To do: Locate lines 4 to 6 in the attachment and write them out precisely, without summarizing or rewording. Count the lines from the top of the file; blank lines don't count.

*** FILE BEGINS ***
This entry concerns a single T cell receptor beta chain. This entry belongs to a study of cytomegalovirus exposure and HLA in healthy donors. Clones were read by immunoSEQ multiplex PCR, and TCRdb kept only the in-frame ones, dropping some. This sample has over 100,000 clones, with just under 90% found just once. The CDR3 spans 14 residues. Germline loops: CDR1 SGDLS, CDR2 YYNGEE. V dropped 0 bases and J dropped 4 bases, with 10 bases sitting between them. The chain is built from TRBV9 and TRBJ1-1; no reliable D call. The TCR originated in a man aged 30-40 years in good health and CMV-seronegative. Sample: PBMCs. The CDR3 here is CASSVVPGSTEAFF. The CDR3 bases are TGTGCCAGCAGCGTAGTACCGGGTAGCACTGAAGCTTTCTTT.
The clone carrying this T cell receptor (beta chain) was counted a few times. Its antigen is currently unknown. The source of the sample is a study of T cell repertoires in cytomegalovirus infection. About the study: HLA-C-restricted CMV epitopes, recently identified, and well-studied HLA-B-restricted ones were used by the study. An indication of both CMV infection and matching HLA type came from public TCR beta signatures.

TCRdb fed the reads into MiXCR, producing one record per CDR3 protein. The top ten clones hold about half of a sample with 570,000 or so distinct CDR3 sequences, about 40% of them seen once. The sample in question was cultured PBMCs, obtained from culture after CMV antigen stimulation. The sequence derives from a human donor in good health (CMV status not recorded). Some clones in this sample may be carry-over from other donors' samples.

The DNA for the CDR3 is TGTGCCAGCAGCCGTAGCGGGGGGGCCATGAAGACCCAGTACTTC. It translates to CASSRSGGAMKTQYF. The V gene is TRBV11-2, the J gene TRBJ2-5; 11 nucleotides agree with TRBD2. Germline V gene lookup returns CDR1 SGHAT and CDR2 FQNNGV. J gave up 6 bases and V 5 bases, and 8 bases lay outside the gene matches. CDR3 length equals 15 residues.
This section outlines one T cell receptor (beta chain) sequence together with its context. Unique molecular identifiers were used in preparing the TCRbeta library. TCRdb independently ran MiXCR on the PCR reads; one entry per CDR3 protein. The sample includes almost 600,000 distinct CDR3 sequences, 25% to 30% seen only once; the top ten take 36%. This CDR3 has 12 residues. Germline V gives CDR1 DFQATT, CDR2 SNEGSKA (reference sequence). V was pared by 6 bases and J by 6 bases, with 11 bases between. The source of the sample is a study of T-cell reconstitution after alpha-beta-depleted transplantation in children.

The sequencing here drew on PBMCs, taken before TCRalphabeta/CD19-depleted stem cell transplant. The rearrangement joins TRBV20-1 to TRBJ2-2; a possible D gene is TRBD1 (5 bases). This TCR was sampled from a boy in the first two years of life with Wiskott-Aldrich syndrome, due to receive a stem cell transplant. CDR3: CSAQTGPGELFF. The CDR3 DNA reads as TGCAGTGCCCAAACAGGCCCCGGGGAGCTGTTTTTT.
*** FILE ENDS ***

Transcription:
The DNA for the CDR3 is TGTGCCAGCAGCCGTAGCGGGGGGGCCATGAAGACCCAGTACTTC. It translates to CASSRSGGAMKTQYF. The V gene is TRBV11-2, the J gene TRBJ2-5; 11 nucleotides agree with TRBD2. Germline V gene lookup returns CDR1 SGHAT and CDR2 FQNNGV. J gave up 6 bases and V 5 bases, and 8 bases lay outside the gene matches. CDR3 length equals 15 residues.
This section outlines one T cell receptor (beta chain) sequence together with its context. Unique molecular identifiers were used in preparing the TCRbeta library. TCRdb independently ran MiXCR on the PCR reads; one entry per CDR3 protein. The sample includes almost 600,000 distinct CDR3 sequences, 25% to 30% seen only once; the top ten take 36%. This CDR3 has 12 residues. Germline V gives CDR1 DFQATT, CDR2 SNEGSKA (reference sequence). V was pared by 6 bases and J by 6 bases, with 11 bases between. The source of the sample is a study of T-cell reconstitution after alpha-beta-depleted transplantation in children.

The sequencing here drew on PBMCs, taken before TCRalphabeta/CD19-depleted stem cell transplant. The rearrangement joins TRBV20-1 to TRBJ2-2; a possible D gene is TRBD1 (5 bases). This TCR was sampled from a boy in the first two years of life with Wiskott-Aldrich syndrome, due to receive a stem cell transplant. CDR3: CSAQTGPGELFF. The CDR3 DNA reads as TGCAGTGCCCAAACAGGCCCCGGGGAGCTGTTTTTT.